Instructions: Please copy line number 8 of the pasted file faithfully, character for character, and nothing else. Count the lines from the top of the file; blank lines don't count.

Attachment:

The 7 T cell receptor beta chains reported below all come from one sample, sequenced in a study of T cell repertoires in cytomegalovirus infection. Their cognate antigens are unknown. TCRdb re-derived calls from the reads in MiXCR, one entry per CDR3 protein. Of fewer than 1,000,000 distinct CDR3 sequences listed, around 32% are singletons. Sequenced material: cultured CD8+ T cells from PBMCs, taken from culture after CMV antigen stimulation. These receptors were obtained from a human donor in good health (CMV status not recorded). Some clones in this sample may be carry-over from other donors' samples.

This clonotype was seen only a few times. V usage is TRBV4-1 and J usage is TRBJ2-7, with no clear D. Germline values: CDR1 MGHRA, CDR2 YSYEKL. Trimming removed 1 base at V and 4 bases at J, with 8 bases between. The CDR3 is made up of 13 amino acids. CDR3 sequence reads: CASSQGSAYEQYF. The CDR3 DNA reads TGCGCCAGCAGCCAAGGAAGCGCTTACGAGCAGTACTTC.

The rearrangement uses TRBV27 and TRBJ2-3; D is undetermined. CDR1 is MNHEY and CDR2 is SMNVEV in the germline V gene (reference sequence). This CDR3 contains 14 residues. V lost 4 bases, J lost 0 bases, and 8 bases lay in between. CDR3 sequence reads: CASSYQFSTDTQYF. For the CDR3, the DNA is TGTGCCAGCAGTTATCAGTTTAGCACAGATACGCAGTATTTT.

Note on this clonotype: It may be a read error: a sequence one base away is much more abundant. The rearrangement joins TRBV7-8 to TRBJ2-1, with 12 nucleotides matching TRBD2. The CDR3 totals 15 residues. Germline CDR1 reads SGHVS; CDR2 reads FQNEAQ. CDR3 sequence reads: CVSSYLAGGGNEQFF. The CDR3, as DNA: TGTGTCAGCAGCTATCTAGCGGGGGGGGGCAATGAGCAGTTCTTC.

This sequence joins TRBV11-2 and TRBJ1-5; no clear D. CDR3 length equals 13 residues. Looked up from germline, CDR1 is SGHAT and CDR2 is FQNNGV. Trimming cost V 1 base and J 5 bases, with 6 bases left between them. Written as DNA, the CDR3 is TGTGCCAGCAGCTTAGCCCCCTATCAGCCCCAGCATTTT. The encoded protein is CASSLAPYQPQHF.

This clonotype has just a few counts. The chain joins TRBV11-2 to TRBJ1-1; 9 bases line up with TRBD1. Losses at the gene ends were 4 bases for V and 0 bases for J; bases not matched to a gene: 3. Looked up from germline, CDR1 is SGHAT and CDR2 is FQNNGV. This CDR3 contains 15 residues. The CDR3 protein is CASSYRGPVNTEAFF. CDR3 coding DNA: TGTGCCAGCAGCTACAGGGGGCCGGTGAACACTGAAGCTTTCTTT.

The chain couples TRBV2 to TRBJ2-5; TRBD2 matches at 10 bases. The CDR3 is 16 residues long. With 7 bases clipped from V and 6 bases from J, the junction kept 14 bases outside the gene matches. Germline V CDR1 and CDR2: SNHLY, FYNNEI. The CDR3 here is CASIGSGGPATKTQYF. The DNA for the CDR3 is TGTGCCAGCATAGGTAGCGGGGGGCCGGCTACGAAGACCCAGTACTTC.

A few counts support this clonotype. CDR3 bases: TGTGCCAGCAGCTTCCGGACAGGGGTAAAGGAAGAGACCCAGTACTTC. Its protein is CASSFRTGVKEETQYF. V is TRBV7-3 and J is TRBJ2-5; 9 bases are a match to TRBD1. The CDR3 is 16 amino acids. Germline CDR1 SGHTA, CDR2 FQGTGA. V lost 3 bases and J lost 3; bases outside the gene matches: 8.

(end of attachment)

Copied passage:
A few counts support this clonotype. CDR3 bases: TGTGCCAGCAGCTTCCGGACAGGGGTAAAGGAAGAGACCCAGTACTTC. Its protein is CASSFRTGVKEETQYF. V is TRBV7-3 and J is TRBJ2-5; 9 bases are a match to TRBD1. The CDR3 is 16 amino acids. Germline CDR1 SGHTA, CDR2 FQGTGA. V lost 3 bases and J lost 3; bases outside the gene matches: 8.